Join a panel of scientists, parents, and individuals with an autism spectrum disorder (ASD) to learn what it is like “Growing Up with Autism.” Dr. Geraldine Dawson, Ph.D, the Chief Science Officer at Autism Speaks and Research Professor at UNC Chapel Hill will lead a discussion with Connie Kasari, Ph.D. (UCLA), Holly Robinson Peete, and John Elder Robison, to address the challenges that face individuals with an ASD and their families as they are initially diagnosed, navigate peer interactions and age out of services as they enter adulthood.
The panelists will also focus on the different needs and abilities individuals with an ASD have in the hope of generating acceptance and support in the community. This poignant webinar will combine professional experts with personal experience to offer unique insights and perspectives that will be valuable to all who are touched by this increasingly common spectrum of neurodevelopmental disorders.
To register for the free webinar, please visit https://www1.gotomeeting.com/register/563407008.
Stay informed about “This Emotional Life’s” on-going webcasting events with thought leaders in the fields of mental health and wellness by signing up for their bi-monthly newsletters.
If you miss the webinar, we will have information soon about how you can view it. Please stay tuned!
This guest post is by John Elder Robison. John Elder Robison is a free range Aspergian male, having grown up in the 1960s before the Asperger’s diagnosis had come into common use. After dropping out of high school, John worked in the music business and the electronics industry before founding Robison Service, a specialty automobile company in Springfield, Massachusetts. Today, John serves as an adjunct professor in the department of Communication Sciences and Disorders at Elms College in Chicopee, Massachusetts. He has also served on the public review board for the National Institutes of Mental Health, and he is currently involved in TMS autism research at Harvard Medical School and Beth Israel Deaconess Medical Center. John is the author of Look Me in the Eye, my life with Asperger’s. John’s writing has been translated into 18 languages and is sold in 60+ countries. John’s next book, Be Different!, will be published in the spring of 2011. In addition to his autism advocacy work, John is a lifelong car enthusiast, an avid hiker, a photographer, a music lover, and a world-class champion eater. He lives in Amherst, Massachusetts.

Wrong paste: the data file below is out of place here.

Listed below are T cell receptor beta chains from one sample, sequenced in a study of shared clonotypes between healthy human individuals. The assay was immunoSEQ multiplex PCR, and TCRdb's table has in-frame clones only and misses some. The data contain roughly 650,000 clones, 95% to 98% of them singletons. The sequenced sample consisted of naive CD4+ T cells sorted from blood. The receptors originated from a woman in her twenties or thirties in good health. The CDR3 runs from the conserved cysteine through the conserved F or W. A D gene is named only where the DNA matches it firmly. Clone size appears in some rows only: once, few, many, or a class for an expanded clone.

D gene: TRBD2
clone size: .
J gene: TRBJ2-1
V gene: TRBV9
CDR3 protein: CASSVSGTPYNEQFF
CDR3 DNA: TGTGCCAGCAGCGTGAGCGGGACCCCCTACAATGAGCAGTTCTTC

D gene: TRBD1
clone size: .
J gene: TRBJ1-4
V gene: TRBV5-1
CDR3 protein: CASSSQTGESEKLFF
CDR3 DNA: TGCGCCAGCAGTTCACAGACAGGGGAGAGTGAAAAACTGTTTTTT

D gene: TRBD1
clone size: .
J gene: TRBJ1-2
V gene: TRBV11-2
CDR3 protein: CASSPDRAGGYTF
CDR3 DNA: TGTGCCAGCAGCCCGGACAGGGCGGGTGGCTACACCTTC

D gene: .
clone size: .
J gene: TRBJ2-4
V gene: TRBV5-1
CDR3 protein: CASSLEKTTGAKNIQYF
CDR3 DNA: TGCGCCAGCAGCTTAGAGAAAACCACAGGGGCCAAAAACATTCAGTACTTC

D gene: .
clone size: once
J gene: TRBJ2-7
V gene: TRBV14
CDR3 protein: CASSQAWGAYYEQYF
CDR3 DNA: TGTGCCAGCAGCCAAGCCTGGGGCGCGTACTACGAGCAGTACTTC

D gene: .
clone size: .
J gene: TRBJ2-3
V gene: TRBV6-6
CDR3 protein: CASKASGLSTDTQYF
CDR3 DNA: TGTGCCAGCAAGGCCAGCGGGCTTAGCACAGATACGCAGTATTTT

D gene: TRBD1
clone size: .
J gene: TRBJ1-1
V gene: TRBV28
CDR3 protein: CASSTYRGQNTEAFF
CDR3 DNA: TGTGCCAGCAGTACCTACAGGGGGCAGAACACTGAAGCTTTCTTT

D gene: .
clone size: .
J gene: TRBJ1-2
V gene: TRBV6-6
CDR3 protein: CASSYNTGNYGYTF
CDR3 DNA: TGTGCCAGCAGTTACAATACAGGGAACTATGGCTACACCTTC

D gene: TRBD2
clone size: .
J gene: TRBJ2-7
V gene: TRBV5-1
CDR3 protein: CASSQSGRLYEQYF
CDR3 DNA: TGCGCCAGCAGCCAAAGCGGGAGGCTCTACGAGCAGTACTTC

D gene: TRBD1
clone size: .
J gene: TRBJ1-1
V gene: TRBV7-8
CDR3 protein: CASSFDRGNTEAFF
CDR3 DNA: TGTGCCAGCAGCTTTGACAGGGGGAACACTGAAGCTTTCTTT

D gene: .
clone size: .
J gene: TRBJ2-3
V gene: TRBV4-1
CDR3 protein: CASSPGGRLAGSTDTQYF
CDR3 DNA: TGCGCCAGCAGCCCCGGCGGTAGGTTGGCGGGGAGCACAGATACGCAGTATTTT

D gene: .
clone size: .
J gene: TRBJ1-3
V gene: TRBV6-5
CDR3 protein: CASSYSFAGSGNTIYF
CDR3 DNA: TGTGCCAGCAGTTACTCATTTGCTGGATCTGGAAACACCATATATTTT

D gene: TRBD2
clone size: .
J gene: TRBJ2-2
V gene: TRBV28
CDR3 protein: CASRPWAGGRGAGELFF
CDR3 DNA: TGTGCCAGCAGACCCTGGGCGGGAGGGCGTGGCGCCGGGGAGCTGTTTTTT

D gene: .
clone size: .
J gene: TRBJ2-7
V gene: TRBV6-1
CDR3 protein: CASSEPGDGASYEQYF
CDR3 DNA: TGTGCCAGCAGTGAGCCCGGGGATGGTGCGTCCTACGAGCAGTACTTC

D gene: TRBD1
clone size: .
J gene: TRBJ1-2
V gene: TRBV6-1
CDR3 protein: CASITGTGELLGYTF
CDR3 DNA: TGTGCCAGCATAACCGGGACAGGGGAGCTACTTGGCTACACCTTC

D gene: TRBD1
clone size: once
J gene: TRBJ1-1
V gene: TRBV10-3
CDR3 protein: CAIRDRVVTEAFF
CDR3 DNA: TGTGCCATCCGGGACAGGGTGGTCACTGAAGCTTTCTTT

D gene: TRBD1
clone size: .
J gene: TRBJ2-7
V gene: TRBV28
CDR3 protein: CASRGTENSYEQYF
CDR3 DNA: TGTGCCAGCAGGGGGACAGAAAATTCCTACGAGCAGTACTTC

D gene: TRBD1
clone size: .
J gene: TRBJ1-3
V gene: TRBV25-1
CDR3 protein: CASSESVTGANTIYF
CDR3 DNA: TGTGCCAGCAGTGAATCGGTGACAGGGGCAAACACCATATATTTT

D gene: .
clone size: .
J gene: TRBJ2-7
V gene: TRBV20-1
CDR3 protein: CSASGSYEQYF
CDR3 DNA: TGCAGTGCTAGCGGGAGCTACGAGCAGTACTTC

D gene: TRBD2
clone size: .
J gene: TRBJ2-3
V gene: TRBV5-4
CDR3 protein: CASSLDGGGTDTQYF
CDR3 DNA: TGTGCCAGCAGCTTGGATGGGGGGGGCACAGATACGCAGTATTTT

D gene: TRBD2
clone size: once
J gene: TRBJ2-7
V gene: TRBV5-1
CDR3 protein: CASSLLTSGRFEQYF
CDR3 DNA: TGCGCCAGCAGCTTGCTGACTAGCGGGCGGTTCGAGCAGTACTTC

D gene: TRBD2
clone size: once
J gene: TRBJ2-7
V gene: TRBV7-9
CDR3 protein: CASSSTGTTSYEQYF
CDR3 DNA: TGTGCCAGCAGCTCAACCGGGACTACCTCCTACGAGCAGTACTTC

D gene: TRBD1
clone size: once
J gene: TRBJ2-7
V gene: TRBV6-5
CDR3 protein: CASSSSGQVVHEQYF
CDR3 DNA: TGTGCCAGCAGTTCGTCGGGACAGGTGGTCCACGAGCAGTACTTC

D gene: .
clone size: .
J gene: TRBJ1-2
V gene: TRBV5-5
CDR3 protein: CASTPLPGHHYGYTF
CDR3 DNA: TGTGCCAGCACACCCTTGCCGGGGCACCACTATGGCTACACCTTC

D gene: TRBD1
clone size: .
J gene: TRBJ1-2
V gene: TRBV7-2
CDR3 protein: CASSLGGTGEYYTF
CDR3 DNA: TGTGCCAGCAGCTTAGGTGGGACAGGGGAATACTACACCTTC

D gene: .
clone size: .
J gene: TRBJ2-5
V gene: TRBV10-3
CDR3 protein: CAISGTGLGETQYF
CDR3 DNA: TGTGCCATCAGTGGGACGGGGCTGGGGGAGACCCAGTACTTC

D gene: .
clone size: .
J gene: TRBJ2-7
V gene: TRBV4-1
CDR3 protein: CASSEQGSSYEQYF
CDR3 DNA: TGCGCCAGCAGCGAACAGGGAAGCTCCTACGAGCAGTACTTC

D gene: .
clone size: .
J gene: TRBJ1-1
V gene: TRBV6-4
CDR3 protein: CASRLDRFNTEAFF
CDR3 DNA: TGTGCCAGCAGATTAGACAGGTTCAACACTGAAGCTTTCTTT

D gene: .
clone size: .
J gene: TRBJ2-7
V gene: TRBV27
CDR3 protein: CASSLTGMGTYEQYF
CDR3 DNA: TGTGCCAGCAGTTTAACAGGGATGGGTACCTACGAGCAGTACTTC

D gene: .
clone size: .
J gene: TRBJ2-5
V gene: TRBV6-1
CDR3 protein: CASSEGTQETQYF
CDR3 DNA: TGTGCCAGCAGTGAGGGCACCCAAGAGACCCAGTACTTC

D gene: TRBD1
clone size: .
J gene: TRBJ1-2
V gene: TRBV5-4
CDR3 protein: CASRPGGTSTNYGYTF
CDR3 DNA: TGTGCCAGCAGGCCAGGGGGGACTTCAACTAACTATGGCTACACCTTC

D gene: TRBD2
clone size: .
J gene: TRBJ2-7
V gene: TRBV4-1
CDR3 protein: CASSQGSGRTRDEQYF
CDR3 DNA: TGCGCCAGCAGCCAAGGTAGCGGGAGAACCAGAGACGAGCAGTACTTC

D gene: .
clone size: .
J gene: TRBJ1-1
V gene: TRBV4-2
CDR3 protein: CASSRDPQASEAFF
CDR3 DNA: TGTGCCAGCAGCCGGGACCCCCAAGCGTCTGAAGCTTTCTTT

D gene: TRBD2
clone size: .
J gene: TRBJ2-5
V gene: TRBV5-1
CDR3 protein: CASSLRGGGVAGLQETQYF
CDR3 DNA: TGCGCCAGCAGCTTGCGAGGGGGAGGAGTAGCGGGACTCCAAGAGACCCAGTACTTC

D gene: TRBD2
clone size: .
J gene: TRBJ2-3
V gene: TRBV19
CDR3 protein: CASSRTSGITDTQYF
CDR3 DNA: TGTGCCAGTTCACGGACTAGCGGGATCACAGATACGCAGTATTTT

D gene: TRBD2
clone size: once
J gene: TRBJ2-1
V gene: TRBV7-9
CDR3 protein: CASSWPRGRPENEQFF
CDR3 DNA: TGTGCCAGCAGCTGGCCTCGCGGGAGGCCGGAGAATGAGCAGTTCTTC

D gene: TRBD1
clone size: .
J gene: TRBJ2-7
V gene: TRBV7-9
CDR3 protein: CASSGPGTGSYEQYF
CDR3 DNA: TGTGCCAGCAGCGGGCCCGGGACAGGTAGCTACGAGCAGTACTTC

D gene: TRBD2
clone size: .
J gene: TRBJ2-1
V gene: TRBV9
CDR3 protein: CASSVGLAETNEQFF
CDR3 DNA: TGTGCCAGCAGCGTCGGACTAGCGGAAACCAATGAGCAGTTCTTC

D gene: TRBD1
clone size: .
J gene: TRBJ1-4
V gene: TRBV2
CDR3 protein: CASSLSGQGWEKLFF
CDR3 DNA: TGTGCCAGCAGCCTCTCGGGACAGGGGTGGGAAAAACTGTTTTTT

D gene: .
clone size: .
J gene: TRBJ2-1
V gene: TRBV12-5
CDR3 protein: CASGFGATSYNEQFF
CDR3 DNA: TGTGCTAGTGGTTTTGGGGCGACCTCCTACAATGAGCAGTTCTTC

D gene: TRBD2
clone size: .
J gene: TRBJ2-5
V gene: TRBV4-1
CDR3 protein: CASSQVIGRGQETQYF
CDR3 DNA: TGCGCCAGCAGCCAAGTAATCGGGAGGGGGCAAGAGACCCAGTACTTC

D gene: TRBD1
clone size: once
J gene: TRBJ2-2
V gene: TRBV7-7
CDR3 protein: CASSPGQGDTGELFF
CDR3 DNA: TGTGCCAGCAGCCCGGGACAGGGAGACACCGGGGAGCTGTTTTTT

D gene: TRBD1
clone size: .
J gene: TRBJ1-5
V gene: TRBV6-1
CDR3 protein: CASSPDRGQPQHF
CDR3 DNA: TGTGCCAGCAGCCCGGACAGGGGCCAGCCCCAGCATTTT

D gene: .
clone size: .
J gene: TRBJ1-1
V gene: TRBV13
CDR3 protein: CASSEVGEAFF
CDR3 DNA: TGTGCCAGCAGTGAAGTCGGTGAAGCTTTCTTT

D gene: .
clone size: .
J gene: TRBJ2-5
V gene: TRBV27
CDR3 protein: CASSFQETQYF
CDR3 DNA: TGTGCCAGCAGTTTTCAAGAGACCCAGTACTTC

Readers of my blog know that I’ve been concerned about the direction of autism research for a long time. I am also troubled by the way we allocate dollars in general in the autism world. I’m a fairly action oriented guy, and I don’t like to sit around and worry. I want to do something; I want to take action. If this were a political issue, I’d have to run for office. Even the thought of that makes me cringe. Luckily, I now have the opportunity to make a difference without taking such an extreme step.
Last year, I was invited to join the Public Review Board for the National Institutes of Mental Health. Today I have agreed to join the Scientific and Treatment Advisory Boards of Autism Speaks. Founded in 2005, Autism Speaks quickly became the largest non-government source of autism funding in this country. Last year, they allocated 37 million dollars for autism research.
In the past, Autism Speaks has been criticized for not having any autistic people in its organization. They do have autism parents and grandparents, of course, but the views of parents are often at odds with those of their autistic offspring. People on the spectrum rightly feel that we – the affected individuals – should be at the heart of any funding decisions that may affect us. I agree with that, so I decided to take an active role.
I’ll be joining a board made up of thirty-some scientists and two parents. Each of us will have the opportunity to read, consider, and discuss proposals. The Autism Speaks review process is familiar to me; since it’s modeled on the system developed the NIH. I feel it’s a fair way to allocate limited resources and I’ll surely make the most of my opportunity.
I believe it’s a great honor to be selected for this role, first by the government and now by Autism Speaks. I will certainly do my best to live up to everyone’s expectations. I’m aware that my vote is only one among thirty, but the fact that I myself am on the spectrum will make a difference, and I certainly believe in speaking up for whatever I support. So I’m off and running!